Aireborough wins High Court Green Belt Battle
On the 8th June the Aireborough Neighbourhood Development Forum received a ruling on their High Court challenge that the Leeds City Council Site Allocation Plan (SAP) was unlawful.
The judge, Mrs Justice Lieven, determined that an error of law was made in the process by which the SAP was adopted.
The judgement determined that the Green Belt deleted in the Leeds Site Allocation Plan was not adequately justified by exceptional circumstances.
CPRE West Yorkshire has been seeking to influence the Leeds City Council Local Plan over many, many years. We have consistently raised, through the local plan process, the issue of artificially inflated housing targets putting pressure on land designated as Green Belt. We have been systematically rebuffed in our efforts.
The Aireborough Neighbourhood Development Forum challenged through the courts the decision of Leeds City Council to adopt the SAP. The case was heard in February, and the ruling was issued this month. The history of this battle is not a simple story – but you can read our full review of the High Court Judgement for the background and context for the challenge.
As with all legal rulings, it is hard to simplify the outcome – but the jist is this:
The judgement determined that because the housing target was already being reviewed downwards, and that there had been errors made in calculating housing land supply, that the correct, up-to-date figure for housing land requirement at the time the SAP was adopted could have been met without recourse to any Green Belt sites.
Therefore, on a Leeds-wide basis, the case for exceptional circumstances to take land from the Green Belt had completely evaporated.
Leeds City Council argued that the 11 ‘Housing Market Character Areas’ (HMCAs) that they had divided Leeds into were ‘locked in’ by the Core Strategy, and that the housing numbers should be reduced equally across the sites. This would have meant that there was still a need to release Green Belt land in some areas.
But local housing need had not informed the original distribution of housing land requirements across these 11 areas. In determining the distribution of new housing numbers, Leeds City Council had divided Leeds into 11 HMCA’s in the Core Strategy, but the distribution of new housing numbers was only determined by land availability and the drafted spatial strategy. This did not include a review of local housing need.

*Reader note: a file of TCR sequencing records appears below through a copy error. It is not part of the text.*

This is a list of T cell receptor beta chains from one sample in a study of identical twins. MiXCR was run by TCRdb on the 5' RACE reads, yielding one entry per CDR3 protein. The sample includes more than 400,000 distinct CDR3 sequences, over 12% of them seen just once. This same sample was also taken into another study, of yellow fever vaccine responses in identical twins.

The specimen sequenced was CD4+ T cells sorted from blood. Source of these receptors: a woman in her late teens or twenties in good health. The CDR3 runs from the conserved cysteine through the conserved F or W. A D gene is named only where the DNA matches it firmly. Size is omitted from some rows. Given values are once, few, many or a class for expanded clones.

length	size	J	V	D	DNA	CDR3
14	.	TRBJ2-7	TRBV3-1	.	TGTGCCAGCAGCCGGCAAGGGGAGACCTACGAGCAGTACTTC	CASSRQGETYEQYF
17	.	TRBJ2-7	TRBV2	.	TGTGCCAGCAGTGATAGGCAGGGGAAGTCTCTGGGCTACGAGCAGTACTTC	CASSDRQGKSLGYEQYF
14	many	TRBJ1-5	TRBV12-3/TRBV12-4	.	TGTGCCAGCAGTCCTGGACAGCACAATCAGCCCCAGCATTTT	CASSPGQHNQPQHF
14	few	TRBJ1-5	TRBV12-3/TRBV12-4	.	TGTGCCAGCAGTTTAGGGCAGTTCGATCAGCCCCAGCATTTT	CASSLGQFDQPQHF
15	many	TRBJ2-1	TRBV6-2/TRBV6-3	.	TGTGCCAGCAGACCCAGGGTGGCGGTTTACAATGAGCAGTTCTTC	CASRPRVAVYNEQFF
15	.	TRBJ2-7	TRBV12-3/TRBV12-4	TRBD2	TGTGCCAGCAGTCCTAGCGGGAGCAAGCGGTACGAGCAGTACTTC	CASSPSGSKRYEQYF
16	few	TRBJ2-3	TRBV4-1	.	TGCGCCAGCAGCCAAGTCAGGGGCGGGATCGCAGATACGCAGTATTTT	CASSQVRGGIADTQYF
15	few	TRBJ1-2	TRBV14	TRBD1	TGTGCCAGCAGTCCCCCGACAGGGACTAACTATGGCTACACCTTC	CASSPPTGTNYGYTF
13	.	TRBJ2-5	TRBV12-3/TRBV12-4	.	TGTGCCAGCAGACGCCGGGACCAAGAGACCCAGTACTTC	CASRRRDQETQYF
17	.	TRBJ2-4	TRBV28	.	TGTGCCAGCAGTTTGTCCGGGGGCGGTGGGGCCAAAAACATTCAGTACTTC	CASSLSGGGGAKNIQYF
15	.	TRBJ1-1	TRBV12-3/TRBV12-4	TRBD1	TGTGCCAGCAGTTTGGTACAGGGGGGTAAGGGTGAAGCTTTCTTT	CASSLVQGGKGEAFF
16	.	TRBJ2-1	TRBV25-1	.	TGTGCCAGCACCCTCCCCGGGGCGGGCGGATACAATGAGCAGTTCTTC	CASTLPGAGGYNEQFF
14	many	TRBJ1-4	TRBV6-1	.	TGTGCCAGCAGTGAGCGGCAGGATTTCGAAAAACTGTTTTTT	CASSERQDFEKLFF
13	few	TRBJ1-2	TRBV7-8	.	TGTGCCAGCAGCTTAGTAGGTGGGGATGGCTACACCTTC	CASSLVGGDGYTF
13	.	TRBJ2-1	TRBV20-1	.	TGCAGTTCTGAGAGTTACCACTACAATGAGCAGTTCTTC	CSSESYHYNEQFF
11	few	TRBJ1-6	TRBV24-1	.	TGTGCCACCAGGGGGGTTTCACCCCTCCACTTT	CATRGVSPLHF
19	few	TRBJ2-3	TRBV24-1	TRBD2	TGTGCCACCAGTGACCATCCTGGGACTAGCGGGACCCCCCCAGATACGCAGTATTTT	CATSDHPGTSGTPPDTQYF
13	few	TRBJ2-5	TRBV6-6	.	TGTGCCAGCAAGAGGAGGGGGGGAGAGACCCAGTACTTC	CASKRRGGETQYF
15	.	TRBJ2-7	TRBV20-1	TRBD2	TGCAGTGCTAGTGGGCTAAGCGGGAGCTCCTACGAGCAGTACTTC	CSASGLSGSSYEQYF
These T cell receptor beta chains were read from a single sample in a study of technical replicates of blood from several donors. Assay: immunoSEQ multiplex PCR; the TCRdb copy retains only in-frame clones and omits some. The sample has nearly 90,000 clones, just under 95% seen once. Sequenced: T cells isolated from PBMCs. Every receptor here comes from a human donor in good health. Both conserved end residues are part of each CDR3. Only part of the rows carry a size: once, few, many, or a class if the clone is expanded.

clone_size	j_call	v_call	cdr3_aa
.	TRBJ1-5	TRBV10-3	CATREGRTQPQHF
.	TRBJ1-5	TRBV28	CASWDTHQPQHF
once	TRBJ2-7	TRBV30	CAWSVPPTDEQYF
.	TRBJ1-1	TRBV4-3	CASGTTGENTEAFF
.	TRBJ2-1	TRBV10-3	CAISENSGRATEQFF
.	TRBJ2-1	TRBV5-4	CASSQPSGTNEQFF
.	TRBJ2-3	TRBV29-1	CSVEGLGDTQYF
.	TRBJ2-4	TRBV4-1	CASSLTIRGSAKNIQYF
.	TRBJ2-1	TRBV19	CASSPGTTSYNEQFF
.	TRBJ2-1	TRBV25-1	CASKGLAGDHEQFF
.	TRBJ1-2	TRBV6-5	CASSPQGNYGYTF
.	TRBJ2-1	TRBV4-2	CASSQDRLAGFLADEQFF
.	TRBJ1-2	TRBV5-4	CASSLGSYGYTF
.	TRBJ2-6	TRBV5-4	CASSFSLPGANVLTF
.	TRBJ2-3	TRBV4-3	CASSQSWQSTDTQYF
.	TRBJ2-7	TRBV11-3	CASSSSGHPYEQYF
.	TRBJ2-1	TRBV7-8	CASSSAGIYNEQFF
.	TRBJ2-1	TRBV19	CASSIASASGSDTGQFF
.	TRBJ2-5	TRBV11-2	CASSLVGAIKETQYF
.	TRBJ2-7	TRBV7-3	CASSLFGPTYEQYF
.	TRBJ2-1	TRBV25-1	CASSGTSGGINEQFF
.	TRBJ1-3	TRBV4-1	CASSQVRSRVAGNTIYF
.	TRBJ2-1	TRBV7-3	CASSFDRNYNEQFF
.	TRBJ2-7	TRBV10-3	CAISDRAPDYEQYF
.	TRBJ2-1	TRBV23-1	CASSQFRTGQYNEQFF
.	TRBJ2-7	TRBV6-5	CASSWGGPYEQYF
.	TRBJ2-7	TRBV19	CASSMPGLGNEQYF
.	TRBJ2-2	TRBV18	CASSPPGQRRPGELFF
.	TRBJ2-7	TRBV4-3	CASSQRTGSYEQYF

The Judge found that the Inspectors had accepted the exceptional circumstances for the proportionate release of Green belt, without an explanation for the housing distribution figures. This was incorrect in law, because if there is no overall need for Green Belt release at the Leeds-wide level, then a proportionate share of nothing is, of course, nothing.
We wait to see Leeds City Council’s next steps. They could choose to reinstate the previous Green Belt boundaries for the time being, but the possibility of Green Belt land release will have whetted the appetite of thirsty developers, and we can be certain that further challenges lie ahead.
For the moment, we join ANDF in celebrating their success in challenging Leeds City Council SAP in an epic David .v. Goliath battle. This is a huge victory for community led engagement in the planning process, but also a lesson to local authorities to use the local plan consultation process as a genuine opportunity to listen and review.
Leeds City Council have issued a statement about the ruling.